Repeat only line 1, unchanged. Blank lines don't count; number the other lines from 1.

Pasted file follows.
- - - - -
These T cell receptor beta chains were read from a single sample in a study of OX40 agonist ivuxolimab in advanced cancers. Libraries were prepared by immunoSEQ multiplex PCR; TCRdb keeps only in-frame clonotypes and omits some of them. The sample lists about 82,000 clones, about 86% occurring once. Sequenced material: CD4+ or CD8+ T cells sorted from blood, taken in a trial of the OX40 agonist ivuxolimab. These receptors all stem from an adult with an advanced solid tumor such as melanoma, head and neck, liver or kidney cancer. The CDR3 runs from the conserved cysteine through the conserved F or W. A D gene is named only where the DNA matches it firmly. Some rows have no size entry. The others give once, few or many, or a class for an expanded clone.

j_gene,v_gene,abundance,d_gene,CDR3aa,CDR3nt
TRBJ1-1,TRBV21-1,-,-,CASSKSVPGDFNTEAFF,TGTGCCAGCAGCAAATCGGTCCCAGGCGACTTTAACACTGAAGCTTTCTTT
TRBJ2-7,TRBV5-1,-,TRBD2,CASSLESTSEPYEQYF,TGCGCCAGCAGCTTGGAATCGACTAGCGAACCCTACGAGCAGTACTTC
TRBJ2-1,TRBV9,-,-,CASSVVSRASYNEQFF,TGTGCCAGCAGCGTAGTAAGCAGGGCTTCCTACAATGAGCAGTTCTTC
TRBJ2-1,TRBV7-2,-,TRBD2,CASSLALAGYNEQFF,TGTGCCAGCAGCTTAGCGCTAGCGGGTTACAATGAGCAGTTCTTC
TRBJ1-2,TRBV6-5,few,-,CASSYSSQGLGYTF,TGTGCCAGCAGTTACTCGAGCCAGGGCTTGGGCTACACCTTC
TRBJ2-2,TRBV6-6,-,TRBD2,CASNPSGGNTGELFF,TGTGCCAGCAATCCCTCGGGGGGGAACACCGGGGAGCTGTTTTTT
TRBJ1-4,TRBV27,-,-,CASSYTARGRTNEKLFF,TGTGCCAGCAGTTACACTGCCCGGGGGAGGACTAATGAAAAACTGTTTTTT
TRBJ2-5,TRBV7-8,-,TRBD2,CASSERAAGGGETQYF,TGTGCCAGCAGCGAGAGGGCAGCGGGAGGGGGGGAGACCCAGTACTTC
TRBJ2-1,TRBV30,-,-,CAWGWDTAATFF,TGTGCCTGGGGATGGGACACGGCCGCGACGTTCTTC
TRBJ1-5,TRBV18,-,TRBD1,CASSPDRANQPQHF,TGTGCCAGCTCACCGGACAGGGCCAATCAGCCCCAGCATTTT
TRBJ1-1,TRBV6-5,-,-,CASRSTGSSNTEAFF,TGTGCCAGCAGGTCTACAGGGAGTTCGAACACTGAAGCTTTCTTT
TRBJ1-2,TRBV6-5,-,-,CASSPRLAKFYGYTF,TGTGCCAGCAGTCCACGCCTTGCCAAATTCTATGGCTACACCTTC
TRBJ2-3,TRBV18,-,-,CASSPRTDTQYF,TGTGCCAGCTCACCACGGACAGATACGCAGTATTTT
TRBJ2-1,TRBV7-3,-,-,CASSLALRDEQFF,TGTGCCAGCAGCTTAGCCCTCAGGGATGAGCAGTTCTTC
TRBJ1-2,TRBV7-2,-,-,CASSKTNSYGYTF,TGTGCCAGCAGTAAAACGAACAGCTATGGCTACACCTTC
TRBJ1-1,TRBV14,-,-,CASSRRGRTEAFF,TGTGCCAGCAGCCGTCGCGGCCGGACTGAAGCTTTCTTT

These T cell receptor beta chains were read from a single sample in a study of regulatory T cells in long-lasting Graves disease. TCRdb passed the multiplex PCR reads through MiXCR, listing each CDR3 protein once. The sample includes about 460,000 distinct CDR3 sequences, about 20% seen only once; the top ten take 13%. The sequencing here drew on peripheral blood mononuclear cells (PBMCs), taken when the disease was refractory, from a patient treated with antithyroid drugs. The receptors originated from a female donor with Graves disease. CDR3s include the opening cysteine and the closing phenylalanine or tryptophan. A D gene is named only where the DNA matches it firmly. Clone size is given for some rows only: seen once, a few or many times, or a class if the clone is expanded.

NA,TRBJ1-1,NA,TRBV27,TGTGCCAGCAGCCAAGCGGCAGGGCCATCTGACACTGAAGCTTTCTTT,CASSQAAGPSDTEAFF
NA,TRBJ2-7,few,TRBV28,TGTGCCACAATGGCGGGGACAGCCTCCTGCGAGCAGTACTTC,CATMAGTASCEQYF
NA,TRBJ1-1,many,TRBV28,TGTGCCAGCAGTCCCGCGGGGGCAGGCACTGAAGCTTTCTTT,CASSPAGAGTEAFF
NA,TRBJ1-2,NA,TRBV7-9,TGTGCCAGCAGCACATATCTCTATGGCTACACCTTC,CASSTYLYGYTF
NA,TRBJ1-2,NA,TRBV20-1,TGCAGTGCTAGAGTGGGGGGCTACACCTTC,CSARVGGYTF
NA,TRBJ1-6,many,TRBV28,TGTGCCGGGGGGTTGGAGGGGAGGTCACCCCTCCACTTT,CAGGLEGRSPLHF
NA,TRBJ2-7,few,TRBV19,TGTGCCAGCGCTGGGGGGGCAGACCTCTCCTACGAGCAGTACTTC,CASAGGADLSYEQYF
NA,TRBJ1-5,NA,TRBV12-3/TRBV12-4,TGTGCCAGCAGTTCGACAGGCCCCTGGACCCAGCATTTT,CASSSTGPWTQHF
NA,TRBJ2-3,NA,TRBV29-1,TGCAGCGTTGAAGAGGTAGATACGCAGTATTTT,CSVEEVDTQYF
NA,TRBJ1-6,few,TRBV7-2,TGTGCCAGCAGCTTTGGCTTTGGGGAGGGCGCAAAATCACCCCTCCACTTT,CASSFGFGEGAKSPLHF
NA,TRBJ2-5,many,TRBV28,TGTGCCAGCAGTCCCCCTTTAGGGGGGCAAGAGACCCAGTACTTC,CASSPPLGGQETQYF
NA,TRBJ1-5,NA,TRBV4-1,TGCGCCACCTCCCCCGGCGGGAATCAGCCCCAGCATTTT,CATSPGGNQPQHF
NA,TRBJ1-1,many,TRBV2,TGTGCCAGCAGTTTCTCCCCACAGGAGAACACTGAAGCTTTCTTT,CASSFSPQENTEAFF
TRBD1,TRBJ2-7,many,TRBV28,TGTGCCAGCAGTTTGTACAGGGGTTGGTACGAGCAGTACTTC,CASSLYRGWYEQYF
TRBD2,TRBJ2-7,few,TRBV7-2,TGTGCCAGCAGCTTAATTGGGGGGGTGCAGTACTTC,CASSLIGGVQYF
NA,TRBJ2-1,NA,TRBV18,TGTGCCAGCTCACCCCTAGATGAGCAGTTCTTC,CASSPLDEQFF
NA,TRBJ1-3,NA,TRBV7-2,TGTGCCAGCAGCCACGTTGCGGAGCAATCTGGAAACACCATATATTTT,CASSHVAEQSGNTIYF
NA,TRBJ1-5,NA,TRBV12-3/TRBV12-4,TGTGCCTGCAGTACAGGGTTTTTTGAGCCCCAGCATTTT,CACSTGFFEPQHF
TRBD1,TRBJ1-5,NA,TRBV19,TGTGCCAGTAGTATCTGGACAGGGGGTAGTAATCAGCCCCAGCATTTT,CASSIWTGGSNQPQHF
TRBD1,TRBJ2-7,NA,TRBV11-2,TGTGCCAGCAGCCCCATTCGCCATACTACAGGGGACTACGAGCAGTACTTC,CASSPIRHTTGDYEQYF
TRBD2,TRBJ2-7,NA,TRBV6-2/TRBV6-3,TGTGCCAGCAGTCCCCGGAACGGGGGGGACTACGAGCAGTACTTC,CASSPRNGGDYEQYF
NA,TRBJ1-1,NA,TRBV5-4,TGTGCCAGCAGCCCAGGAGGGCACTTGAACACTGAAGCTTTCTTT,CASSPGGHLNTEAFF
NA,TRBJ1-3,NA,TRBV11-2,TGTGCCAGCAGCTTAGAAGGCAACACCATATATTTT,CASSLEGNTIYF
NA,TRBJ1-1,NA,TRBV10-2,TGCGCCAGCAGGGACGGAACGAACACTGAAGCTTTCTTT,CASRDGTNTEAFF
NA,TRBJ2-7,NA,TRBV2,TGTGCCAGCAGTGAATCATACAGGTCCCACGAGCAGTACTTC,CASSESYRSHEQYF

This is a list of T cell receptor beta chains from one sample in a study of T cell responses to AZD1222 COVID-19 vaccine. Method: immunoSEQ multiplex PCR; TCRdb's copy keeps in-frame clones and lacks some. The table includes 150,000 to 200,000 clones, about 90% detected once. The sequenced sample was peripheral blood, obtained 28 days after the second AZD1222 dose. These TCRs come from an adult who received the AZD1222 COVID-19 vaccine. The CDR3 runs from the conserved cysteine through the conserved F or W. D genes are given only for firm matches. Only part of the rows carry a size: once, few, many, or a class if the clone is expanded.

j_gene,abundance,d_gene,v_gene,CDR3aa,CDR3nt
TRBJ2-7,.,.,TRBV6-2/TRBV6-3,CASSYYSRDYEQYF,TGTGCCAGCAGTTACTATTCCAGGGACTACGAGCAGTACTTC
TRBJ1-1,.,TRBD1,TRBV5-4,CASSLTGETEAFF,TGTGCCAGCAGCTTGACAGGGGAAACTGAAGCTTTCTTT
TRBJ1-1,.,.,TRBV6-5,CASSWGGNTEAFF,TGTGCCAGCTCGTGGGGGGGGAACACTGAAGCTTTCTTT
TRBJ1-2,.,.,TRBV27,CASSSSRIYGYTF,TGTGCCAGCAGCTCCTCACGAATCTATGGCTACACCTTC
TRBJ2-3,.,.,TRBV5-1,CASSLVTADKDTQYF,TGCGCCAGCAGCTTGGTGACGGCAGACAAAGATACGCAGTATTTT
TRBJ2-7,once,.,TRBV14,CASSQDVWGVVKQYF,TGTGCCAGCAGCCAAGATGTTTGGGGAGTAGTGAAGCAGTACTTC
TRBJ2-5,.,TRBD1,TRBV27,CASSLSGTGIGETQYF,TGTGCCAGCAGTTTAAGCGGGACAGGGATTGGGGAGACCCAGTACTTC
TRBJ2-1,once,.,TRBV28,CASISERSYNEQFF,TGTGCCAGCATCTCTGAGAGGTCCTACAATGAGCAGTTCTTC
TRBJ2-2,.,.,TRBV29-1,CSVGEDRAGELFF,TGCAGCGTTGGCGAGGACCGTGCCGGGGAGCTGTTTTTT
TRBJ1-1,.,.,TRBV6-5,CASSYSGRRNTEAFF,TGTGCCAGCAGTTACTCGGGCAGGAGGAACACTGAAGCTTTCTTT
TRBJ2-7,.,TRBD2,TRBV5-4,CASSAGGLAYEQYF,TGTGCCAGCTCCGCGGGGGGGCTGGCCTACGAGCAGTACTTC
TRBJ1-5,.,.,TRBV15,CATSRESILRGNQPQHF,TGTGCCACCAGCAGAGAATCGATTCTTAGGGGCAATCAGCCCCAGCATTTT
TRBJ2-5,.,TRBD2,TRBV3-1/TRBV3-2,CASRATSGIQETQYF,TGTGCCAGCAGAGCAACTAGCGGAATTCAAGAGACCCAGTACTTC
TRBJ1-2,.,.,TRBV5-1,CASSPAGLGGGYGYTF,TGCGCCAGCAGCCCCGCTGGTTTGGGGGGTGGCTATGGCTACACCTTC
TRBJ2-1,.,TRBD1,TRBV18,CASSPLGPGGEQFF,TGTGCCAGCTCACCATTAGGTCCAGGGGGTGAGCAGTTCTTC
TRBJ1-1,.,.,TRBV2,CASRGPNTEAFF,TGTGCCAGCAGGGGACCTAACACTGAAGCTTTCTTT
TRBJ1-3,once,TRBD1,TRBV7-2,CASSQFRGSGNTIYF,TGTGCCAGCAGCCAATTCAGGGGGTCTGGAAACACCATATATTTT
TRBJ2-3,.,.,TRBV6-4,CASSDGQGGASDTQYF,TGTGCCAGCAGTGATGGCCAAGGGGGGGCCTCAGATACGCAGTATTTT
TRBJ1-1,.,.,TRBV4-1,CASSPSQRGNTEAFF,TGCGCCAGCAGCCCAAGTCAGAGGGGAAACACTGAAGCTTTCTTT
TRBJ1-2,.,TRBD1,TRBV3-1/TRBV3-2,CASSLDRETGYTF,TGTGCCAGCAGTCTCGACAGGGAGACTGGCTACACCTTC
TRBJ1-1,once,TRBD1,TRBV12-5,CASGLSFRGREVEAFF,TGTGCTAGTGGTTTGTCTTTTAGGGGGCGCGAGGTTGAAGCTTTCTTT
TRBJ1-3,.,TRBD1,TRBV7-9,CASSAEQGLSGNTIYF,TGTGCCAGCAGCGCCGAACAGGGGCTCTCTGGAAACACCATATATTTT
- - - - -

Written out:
These T cell receptor beta chains were read from a single sample in a study of OX40 agonist ivuxolimab in advanced cancers. Libraries were prepared by immunoSEQ multiplex PCR; TCRdb keeps only in-frame clonotypes and omits some of them. The sample lists about 82,000 clones, about 86% occurring once. Sequenced material: CD4+ or CD8+ T cells sorted from blood, taken in a trial of the OX40 agonist ivuxolimab. These receptors all stem from an adult with an advanced solid tumor such as melanoma, head and neck, liver or kidney cancer. The CDR3 runs from the conserved cysteine through the conserved F or W. A D gene is named only where the DNA matches it firmly. Some rows have no size entry. The others give once, few or many, or a class for an expanded clone.